A rigid and detailed 3D Printed brain access port with stabilization

Neuroscience has been greatly advanced with high resolution electrical recordings and imaging in living animals. Such recordings and imaging can be challenging due to movement artifacts. These artifacts are minimized when the recording medium is held static relative to the object of interest (BRAINS). HeadCaps (headplates) are designed to do this, while minimizing potentially negative impact to all other study considerations (e.g. weight). There are many designs of headcaps, some of which are detailed over at Labrigger. These designs are fabricated using expensive machining and heavier materials, under the assumption that high strength metals are required to minimize even the smallest deflection due to any force.

But, a correctly designed 3D print will experience no more deflection than a similar high strength metal. For a given weight, one can utilize more material in a plastic part to achieve the same level of stiffness as the metal. That is to say, these might be slightly thicker, but they weigh the same. And 3D printing allows for unique designs; designs that are unrealistic or impractical by conventional machining methods. Achieve your research with these free designs, suitable even for Neuropixel or 2-photon imaging.

The flexibility of this design allows for many, many tweaks. Many different iterations offer unique benefits. For the sake of brevity, here we offer only a couple of iterations to show the possibilities, but know that we can customize the design to meet an even wider variety of needs. Have an idea for an iteration? Send us an email (maybe we’ve already designed it!).


Here are the files (click on an stl to view the part in your browser). These should be 3D Printed in a high resolution, high strength material, such as the Formlabs Rigid 4000. Don’t have an SLA printer? Support the ONE Core and order though us!!!! Or use an inexpensive outside 3D printing shop. Rosenberg Industries is aware of ONE Core projects and requirements, and has a proven track record with ONE Core projects.

Name File Type Design/Description
HeadCapBase.ipt ipt Base
HeadCapBase.stl stl Base
HeadCapTopHat.ipt ipt Cap
HeadCapTopHat.stl stl Cap
HeadCapBaseRod.ipt ipt With rod holders
HeadcapBaseRod.stl stl With rod holders
HeadCapBaseRodAngled.ipt ipt Rod Holders with Angle
HeadCapBaseRodAngled.stl stl Rod Holders with Angle
HeadCapBaseNP.ipt ipt Neuropixel Design
HeadCapBaseNP.stl stl Neuropixel Design
StereotaxicNeuroprobeamajigerHeadCap.ipt ipt Stereotaxic NP clamp
StereotaxicNeuroprobeamajigerHeadCap.stl stl Stereotaxic NP clamp


The first part is the base design. It is extremely light, has no way to allow for head fixation, but is intended to be an access port utilized with the TopHat. With this, you can access the brain region of your choice, then apply the TopHat to keep everything all nice and clean, and access the area later on. The ridges allow for securing the part down with something like dental cement.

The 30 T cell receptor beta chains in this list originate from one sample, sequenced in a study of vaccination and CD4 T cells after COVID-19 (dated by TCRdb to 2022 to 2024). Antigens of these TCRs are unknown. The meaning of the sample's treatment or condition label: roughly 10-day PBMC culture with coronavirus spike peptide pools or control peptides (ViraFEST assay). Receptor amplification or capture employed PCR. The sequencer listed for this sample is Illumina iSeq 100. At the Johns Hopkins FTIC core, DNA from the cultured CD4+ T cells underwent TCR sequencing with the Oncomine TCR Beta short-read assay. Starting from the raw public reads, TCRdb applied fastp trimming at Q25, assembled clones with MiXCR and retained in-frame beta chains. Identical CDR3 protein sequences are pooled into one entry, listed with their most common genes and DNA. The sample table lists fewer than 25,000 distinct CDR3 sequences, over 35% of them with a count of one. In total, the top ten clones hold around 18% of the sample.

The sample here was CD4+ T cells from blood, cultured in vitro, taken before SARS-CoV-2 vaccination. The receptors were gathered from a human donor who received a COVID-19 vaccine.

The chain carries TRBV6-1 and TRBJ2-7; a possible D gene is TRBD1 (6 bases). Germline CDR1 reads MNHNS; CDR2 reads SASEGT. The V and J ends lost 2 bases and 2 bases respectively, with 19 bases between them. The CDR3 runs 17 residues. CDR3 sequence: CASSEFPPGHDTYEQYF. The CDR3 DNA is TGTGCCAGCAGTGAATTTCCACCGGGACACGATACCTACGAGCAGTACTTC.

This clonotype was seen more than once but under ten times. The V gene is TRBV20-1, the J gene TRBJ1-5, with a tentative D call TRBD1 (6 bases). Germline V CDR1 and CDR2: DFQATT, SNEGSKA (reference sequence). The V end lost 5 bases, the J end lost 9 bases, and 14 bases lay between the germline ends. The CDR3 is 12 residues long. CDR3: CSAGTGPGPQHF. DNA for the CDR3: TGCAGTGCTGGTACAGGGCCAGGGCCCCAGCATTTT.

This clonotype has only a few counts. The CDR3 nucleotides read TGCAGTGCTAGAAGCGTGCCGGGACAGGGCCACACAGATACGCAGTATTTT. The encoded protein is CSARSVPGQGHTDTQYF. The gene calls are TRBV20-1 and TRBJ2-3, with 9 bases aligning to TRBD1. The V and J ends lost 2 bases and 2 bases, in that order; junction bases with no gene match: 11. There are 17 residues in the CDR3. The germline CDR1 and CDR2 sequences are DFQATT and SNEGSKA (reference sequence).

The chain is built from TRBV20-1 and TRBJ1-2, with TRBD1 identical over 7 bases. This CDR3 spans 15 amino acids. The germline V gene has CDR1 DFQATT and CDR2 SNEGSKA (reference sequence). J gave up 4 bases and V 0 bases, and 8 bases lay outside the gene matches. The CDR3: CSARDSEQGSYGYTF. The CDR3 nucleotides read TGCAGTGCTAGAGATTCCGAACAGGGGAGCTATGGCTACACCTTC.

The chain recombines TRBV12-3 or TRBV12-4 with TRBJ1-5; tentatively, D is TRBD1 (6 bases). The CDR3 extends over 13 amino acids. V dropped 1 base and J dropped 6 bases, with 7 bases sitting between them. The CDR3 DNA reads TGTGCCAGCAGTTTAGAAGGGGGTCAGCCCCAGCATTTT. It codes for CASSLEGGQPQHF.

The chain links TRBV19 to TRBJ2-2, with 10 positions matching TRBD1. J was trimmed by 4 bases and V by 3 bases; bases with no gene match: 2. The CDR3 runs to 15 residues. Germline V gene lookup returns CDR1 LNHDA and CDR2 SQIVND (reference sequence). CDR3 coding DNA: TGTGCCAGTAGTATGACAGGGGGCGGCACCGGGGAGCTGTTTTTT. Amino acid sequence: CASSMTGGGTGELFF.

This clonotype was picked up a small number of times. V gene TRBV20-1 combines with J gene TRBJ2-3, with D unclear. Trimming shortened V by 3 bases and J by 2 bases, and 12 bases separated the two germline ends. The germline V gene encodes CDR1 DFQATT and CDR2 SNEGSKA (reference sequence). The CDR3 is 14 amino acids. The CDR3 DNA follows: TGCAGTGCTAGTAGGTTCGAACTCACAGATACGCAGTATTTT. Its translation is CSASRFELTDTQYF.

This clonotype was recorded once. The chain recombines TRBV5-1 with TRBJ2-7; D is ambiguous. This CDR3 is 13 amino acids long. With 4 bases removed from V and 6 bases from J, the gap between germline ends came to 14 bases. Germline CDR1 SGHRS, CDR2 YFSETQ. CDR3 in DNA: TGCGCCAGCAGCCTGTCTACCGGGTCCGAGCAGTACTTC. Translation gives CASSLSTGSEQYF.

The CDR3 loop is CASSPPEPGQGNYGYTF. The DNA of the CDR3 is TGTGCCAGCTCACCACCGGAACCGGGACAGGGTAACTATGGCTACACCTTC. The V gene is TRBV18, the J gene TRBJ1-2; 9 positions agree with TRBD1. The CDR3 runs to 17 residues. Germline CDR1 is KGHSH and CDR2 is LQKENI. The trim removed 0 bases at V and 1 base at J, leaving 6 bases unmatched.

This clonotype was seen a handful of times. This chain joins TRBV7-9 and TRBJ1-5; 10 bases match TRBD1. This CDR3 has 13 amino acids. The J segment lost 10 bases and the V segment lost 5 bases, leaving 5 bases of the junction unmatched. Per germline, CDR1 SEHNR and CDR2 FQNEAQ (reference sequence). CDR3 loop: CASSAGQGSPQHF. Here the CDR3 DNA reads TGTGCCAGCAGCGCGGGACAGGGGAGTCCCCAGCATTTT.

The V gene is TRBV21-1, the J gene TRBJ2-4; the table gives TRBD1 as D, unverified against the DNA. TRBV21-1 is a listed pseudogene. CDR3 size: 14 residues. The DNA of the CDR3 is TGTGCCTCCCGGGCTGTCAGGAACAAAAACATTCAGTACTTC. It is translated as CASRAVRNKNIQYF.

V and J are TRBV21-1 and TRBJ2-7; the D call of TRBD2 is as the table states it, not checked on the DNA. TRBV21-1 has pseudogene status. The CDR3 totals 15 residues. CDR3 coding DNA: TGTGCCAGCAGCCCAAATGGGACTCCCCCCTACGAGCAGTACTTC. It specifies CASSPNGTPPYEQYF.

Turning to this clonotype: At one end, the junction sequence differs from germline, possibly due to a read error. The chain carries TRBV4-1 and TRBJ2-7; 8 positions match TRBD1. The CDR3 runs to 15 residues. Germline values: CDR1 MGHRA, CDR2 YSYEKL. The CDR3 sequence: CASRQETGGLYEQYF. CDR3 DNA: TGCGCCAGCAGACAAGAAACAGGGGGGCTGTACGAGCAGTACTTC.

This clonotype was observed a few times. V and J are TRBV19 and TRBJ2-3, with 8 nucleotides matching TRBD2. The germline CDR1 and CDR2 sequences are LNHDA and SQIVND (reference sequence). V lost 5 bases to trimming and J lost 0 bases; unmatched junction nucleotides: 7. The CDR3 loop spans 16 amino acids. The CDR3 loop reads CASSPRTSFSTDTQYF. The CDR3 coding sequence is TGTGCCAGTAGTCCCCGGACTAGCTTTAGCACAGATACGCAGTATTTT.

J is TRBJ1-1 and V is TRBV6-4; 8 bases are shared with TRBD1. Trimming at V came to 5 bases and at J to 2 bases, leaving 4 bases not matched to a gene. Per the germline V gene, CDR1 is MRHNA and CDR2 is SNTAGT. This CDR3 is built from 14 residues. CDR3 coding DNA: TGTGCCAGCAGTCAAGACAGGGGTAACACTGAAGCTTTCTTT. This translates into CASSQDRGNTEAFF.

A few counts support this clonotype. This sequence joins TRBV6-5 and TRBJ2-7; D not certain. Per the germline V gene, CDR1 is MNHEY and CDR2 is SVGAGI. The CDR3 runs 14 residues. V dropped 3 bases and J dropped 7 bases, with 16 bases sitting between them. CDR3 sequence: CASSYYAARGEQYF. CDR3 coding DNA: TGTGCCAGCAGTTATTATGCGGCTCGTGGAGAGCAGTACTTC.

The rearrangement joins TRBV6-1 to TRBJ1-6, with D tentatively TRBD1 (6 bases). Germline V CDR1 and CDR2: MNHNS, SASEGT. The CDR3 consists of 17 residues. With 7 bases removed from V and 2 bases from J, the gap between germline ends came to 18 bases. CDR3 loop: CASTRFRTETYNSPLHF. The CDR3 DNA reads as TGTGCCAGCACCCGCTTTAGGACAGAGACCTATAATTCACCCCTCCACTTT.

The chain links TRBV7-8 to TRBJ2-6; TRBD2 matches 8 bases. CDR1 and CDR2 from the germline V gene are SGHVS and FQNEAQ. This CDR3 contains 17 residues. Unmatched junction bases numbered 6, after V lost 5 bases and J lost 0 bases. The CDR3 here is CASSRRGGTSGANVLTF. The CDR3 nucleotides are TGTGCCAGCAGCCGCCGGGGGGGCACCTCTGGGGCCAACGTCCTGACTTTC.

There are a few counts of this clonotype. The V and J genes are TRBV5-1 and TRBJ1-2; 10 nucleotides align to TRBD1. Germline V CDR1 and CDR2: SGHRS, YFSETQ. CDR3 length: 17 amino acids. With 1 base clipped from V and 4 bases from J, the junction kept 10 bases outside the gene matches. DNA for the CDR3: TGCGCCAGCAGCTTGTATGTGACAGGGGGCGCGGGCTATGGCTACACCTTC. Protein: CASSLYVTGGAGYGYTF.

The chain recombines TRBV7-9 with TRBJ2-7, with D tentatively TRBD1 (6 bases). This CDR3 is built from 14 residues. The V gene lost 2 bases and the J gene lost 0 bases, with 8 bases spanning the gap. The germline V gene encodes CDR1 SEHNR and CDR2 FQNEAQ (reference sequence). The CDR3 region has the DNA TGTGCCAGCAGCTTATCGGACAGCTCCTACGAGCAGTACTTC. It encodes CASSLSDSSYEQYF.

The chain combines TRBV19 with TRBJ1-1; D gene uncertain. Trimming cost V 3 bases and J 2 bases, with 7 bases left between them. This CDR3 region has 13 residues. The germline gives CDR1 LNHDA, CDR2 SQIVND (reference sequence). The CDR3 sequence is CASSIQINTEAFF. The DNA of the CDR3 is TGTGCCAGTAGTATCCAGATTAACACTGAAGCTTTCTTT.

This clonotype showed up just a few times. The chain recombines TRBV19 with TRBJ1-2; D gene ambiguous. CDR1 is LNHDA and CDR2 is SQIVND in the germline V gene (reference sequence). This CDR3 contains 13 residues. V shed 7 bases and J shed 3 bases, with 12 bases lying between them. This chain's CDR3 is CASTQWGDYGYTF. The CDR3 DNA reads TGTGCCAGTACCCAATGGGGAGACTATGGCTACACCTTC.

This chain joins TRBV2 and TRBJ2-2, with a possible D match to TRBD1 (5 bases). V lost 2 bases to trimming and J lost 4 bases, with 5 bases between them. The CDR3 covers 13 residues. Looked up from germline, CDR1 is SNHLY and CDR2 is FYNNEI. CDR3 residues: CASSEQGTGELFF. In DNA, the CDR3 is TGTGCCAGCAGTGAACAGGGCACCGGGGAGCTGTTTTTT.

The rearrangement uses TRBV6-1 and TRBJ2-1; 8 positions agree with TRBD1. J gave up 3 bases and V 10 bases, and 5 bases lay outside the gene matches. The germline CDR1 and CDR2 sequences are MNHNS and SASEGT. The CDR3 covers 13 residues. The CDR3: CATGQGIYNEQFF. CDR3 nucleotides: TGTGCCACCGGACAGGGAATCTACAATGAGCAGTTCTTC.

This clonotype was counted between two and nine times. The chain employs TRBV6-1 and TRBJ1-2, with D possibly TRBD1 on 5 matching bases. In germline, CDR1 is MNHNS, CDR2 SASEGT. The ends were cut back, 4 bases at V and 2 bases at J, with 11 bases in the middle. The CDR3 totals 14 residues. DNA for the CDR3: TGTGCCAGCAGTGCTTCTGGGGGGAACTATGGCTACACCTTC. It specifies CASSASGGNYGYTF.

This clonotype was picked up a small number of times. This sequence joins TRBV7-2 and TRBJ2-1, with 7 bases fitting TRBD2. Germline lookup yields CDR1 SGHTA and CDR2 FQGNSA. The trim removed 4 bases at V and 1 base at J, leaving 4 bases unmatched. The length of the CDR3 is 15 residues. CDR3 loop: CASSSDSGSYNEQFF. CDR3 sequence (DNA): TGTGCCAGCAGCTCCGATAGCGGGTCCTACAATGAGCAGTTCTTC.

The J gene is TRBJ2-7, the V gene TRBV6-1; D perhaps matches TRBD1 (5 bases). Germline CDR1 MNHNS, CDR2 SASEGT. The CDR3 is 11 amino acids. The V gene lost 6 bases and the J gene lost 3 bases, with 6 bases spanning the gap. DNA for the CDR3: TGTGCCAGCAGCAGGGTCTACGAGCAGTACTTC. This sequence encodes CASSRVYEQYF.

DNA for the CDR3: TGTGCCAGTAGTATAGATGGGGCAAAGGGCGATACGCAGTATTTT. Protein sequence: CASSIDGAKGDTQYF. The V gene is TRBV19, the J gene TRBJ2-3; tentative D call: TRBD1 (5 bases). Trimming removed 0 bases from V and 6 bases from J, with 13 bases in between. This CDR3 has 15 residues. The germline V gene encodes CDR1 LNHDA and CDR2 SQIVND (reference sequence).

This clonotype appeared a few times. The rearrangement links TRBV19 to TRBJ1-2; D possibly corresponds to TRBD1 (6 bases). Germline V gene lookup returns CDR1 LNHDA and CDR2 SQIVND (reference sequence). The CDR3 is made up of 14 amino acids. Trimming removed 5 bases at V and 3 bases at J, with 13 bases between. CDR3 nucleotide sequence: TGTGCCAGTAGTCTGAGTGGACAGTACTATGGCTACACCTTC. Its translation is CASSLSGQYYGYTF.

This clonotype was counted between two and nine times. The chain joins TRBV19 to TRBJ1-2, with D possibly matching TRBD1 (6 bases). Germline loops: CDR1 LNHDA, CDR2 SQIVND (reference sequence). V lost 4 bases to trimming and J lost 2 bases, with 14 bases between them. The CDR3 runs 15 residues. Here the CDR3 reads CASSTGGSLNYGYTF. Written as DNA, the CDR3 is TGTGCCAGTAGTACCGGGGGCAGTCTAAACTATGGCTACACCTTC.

The cap (referenced as the TopHat above) fits into the base design (and other designs below). With an intuitive drop-in and quarter turn clockwise, you can secure the access point.


I couldn’t decide what tool to use to secure it in place, so I designed it for all tools: Hex, flathead screwdriver, pliers, fingers, whatever you got.


Next is the HeadCapBaseRod which conforms to the usual 2 mm diameter rods that are frequently utilized for these experiments.


A typical set up (these parts can be printed in very inexpensive FDM, I have the files somewhere).


The ‘bottle cap’ ridges fasten the part to the skull well. There are four arrows that indicate relative orientation (more on that later).


There are access holes for having grounds and other wires secured.


Here is the size compared against a typical mouse skull. You can use the four arrows relative to bregma/lambda for orientation purposes. In addition, there are markings on the top that allow for incredible precision, with each radial line indicating 5 degrees.


Folks around these parts like to look at rostral brain areas. We therefore offer the following RodAngled part to show that adding some slight angle to the base relative to the rods can be beneficial. Update the design file for getting the angles you need.


Other folks like to use their old Neuropixel holder design for their experiments. We therefore show the base design with the NP modification. Note the additional holes for grounding wires.


And finally, here is a part that can be used for holding the NP headbars/headcaps. It can be printed in inexpensive FDM printing and holds against a stereotaxic rod with a basic 6-32 nut and screw. Then, because we are total meanies, we switch from Imperial to Metric: you use an M3 nut and screw to clamp onto the NP itself. Sorry.

ONE Core Acknowledgment

Please acknowledge the ONE Core facility in your publications. An appropriate wording would be:

“The Optogenetics and Neural Engineering (ONE) Core at the University of Colorado School of Medicine provided engineering support for this research. The ONE Core is part of the NeuroTechnology Center, funded in part by the School of Medicine and by the National Institute of Neurological Disorders and Stroke of the National Institutes of Health under award number P30NS048154.”